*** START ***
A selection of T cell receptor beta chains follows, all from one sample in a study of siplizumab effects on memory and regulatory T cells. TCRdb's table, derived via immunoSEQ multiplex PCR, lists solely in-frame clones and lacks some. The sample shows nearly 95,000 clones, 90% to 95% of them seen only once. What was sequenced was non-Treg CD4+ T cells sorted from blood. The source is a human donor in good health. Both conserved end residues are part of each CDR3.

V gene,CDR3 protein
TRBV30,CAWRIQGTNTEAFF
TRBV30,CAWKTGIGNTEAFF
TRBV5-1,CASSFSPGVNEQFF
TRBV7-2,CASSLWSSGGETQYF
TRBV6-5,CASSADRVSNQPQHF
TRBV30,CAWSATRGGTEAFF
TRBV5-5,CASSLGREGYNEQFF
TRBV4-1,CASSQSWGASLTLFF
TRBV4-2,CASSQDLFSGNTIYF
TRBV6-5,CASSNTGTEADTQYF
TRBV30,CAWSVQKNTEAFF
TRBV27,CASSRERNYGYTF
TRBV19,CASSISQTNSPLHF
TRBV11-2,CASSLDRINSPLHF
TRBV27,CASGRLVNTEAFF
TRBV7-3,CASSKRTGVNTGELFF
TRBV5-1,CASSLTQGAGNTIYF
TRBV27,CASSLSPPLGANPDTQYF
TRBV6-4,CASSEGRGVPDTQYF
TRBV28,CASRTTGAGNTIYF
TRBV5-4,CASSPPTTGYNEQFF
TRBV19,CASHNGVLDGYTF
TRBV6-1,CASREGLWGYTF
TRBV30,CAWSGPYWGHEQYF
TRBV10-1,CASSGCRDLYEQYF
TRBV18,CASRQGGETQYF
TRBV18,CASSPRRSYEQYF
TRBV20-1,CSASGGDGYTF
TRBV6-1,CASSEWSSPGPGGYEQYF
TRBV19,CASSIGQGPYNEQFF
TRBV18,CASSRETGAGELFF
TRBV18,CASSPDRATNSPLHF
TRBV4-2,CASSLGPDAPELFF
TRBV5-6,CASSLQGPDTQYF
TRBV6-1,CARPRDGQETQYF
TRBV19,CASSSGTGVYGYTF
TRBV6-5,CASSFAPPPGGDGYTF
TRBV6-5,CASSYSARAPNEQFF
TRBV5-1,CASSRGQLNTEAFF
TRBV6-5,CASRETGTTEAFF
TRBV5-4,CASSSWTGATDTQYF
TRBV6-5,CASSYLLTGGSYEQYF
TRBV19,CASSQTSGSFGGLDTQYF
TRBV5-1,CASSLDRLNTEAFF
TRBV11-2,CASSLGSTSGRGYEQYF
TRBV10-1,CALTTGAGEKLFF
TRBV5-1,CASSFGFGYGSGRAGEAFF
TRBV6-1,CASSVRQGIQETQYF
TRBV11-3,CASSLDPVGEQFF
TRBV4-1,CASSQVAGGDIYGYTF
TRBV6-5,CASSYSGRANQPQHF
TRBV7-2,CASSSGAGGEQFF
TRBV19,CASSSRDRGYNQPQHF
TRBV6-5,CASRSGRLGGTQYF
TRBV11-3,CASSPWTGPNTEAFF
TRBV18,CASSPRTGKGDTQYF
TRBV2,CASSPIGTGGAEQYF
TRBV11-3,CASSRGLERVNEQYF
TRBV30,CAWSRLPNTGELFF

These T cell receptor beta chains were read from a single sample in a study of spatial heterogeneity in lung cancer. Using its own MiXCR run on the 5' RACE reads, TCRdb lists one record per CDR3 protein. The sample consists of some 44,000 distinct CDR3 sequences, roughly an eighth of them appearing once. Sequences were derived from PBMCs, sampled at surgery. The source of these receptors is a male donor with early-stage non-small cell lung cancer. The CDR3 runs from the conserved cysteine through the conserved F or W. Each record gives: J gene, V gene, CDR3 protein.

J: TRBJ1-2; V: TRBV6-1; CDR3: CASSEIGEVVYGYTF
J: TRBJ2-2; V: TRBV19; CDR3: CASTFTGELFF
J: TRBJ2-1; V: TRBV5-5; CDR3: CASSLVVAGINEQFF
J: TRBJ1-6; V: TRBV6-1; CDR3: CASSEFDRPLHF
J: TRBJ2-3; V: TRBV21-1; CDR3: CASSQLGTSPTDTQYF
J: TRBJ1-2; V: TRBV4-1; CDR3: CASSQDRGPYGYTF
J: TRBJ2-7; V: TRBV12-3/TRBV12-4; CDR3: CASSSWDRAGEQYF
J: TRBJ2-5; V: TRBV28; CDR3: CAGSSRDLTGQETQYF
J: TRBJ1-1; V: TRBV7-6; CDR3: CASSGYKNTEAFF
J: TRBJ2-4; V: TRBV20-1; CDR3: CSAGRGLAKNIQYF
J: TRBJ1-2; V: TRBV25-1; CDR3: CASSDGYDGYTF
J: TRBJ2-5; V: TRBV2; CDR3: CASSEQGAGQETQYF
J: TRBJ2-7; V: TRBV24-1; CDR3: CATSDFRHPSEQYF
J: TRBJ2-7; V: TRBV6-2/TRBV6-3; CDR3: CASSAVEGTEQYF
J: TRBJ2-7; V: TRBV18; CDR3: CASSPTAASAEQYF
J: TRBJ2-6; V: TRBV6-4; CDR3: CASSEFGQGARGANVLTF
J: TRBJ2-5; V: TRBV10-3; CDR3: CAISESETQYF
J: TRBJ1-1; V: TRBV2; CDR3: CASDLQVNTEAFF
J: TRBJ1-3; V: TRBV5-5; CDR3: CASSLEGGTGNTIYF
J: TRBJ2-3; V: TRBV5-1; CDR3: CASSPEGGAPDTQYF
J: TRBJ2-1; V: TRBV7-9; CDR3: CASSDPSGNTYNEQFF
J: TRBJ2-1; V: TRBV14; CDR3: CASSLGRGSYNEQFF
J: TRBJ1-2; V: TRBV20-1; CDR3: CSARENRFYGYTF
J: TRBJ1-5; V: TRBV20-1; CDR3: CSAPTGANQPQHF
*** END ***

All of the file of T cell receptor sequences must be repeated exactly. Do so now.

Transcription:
A selection of T cell receptor beta chains follows, all from one sample in a study of siplizumab effects on memory and regulatory T cells. TCRdb's table, derived via immunoSEQ multiplex PCR, lists solely in-frame clones and lacks some. The sample shows nearly 95,000 clones, 90% to 95% of them seen only once. What was sequenced was non-Treg CD4+ T cells sorted from blood. The source is a human donor in good health. Both conserved end residues are part of each CDR3.

V gene,CDR3 protein
TRBV30,CAWRIQGTNTEAFF
TRBV30,CAWKTGIGNTEAFF
TRBV5-1,CASSFSPGVNEQFF
TRBV7-2,CASSLWSSGGETQYF
TRBV6-5,CASSADRVSNQPQHF
TRBV30,CAWSATRGGTEAFF
TRBV5-5,CASSLGREGYNEQFF
TRBV4-1,CASSQSWGASLTLFF
TRBV4-2,CASSQDLFSGNTIYF
TRBV6-5,CASSNTGTEADTQYF
TRBV30,CAWSVQKNTEAFF
TRBV27,CASSRERNYGYTF
TRBV19,CASSISQTNSPLHF
TRBV11-2,CASSLDRINSPLHF
TRBV27,CASGRLVNTEAFF
TRBV7-3,CASSKRTGVNTGELFF
TRBV5-1,CASSLTQGAGNTIYF
TRBV27,CASSLSPPLGANPDTQYF
TRBV6-4,CASSEGRGVPDTQYF
TRBV28,CASRTTGAGNTIYF
TRBV5-4,CASSPPTTGYNEQFF
TRBV19,CASHNGVLDGYTF
TRBV6-1,CASREGLWGYTF
TRBV30,CAWSGPYWGHEQYF
TRBV10-1,CASSGCRDLYEQYF
TRBV18,CASRQGGETQYF
TRBV18,CASSPRRSYEQYF
TRBV20-1,CSASGGDGYTF
TRBV6-1,CASSEWSSPGPGGYEQYF
TRBV19,CASSIGQGPYNEQFF
TRBV18,CASSRETGAGELFF
TRBV18,CASSPDRATNSPLHF
TRBV4-2,CASSLGPDAPELFF
TRBV5-6,CASSLQGPDTQYF
TRBV6-1,CARPRDGQETQYF
TRBV19,CASSSGTGVYGYTF
TRBV6-5,CASSFAPPPGGDGYTF
TRBV6-5,CASSYSARAPNEQFF
TRBV5-1,CASSRGQLNTEAFF
TRBV6-5,CASRETGTTEAFF
TRBV5-4,CASSSWTGATDTQYF
TRBV6-5,CASSYLLTGGSYEQYF
TRBV19,CASSQTSGSFGGLDTQYF
TRBV5-1,CASSLDRLNTEAFF
TRBV11-2,CASSLGSTSGRGYEQYF
TRBV10-1,CALTTGAGEKLFF
TRBV5-1,CASSFGFGYGSGRAGEAFF
TRBV6-1,CASSVRQGIQETQYF
TRBV11-3,CASSLDPVGEQFF
TRBV4-1,CASSQVAGGDIYGYTF
TRBV6-5,CASSYSGRANQPQHF
TRBV7-2,CASSSGAGGEQFF
TRBV19,CASSSRDRGYNQPQHF
TRBV6-5,CASRSGRLGGTQYF
TRBV11-3,CASSPWTGPNTEAFF
TRBV18,CASSPRTGKGDTQYF
TRBV2,CASSPIGTGGAEQYF
TRBV11-3,CASSRGLERVNEQYF
TRBV30,CAWSRLPNTGELFF

These T cell receptor beta chains were read from a single sample in a study of spatial heterogeneity in lung cancer. Using its own MiXCR run on the 5' RACE reads, TCRdb lists one record per CDR3 protein. The sample consists of some 44,000 distinct CDR3 sequences, roughly an eighth of them appearing once. Sequences were derived from PBMCs, sampled at surgery. The source of these receptors is a male donor with early-stage non-small cell lung cancer. The CDR3 runs from the conserved cysteine through the conserved F or W. Each record gives: J gene, V gene, CDR3 protein.

J: TRBJ1-2; V: TRBV6-1; CDR3: CASSEIGEVVYGYTF
J: TRBJ2-2; V: TRBV19; CDR3: CASTFTGELFF
J: TRBJ2-1; V: TRBV5-5; CDR3: CASSLVVAGINEQFF
J: TRBJ1-6; V: TRBV6-1; CDR3: CASSEFDRPLHF
J: TRBJ2-3; V: TRBV21-1; CDR3: CASSQLGTSPTDTQYF
J: TRBJ1-2; V: TRBV4-1; CDR3: CASSQDRGPYGYTF
J: TRBJ2-7; V: TRBV12-3/TRBV12-4; CDR3: CASSSWDRAGEQYF
J: TRBJ2-5; V: TRBV28; CDR3: CAGSSRDLTGQETQYF
J: TRBJ1-1; V: TRBV7-6; CDR3: CASSGYKNTEAFF
J: TRBJ2-4; V: TRBV20-1; CDR3: CSAGRGLAKNIQYF
J: TRBJ1-2; V: TRBV25-1; CDR3: CASSDGYDGYTF
J: TRBJ2-5; V: TRBV2; CDR3: CASSEQGAGQETQYF
J: TRBJ2-7; V: TRBV24-1; CDR3: CATSDFRHPSEQYF
J: TRBJ2-7; V: TRBV6-2/TRBV6-3; CDR3: CASSAVEGTEQYF
J: TRBJ2-7; V: TRBV18; CDR3: CASSPTAASAEQYF
J: TRBJ2-6; V: TRBV6-4; CDR3: CASSEFGQGARGANVLTF
J: TRBJ2-5; V: TRBV10-3; CDR3: CAISESETQYF
J: TRBJ1-1; V: TRBV2; CDR3: CASDLQVNTEAFF
J: TRBJ1-3; V: TRBV5-5; CDR3: CASSLEGGTGNTIYF
J: TRBJ2-3; V: TRBV5-1; CDR3: CASSPEGGAPDTQYF
J: TRBJ2-1; V: TRBV7-9; CDR3: CASSDPSGNTYNEQFF
J: TRBJ2-1; V: TRBV14; CDR3: CASSLGRGSYNEQFF
J: TRBJ1-2; V: TRBV20-1; CDR3: CSARENRFYGYTF
J: TRBJ1-5; V: TRBV20-1; CDR3: CSAPTGANQPQHF